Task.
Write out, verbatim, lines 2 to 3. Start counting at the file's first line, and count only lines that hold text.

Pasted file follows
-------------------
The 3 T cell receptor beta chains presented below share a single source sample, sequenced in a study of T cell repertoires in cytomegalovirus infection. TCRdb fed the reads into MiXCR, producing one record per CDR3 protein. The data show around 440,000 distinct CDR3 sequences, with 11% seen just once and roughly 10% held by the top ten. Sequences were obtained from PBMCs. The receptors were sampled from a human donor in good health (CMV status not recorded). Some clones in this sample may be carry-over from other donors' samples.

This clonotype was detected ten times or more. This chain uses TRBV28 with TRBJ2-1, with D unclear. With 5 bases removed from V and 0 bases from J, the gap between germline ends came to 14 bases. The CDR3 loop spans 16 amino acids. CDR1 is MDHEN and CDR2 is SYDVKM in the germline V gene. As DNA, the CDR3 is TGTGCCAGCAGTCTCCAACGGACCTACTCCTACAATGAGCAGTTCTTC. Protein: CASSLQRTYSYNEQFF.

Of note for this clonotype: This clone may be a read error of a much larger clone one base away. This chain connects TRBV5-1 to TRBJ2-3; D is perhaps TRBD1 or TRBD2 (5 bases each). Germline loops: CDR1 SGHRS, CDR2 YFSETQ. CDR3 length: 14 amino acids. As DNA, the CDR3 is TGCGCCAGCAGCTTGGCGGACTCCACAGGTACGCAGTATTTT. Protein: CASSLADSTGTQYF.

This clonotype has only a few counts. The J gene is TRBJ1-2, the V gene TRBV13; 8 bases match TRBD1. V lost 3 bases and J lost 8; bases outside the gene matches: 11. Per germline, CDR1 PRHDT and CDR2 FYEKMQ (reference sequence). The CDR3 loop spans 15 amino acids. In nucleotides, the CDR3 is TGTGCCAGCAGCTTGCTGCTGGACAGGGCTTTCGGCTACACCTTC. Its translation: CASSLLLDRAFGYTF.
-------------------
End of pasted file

This clonotype was detected ten times or more. This chain uses TRBV28 with TRBJ2-1, with D unclear. With 5 bases removed from V and 0 bases from J, the gap between germline ends came to 14 bases. The CDR3 loop spans 16 amino acids. CDR1 is MDHEN and CDR2 is SYDVKM in the germline V gene. As DNA, the CDR3 is TGTGCCAGCAGTCTCCAACGGACCTACTCCTACAATGAGCAGTTCTTC. Protein: CASSLQRTYSYNEQFF.

Of note for this clonotype: This clone may be a read error of a much larger clone one base away. This chain connects TRBV5-1 to TRBJ2-3; D is perhaps TRBD1 or TRBD2 (5 bases each). Germline loops: CDR1 SGHRS, CDR2 YFSETQ. CDR3 length: 14 amino acids. As DNA, the CDR3 is TGCGCCAGCAGCTTGGCGGACTCCACAGGTACGCAGTATTTT. Protein: CASSLADSTGTQYF.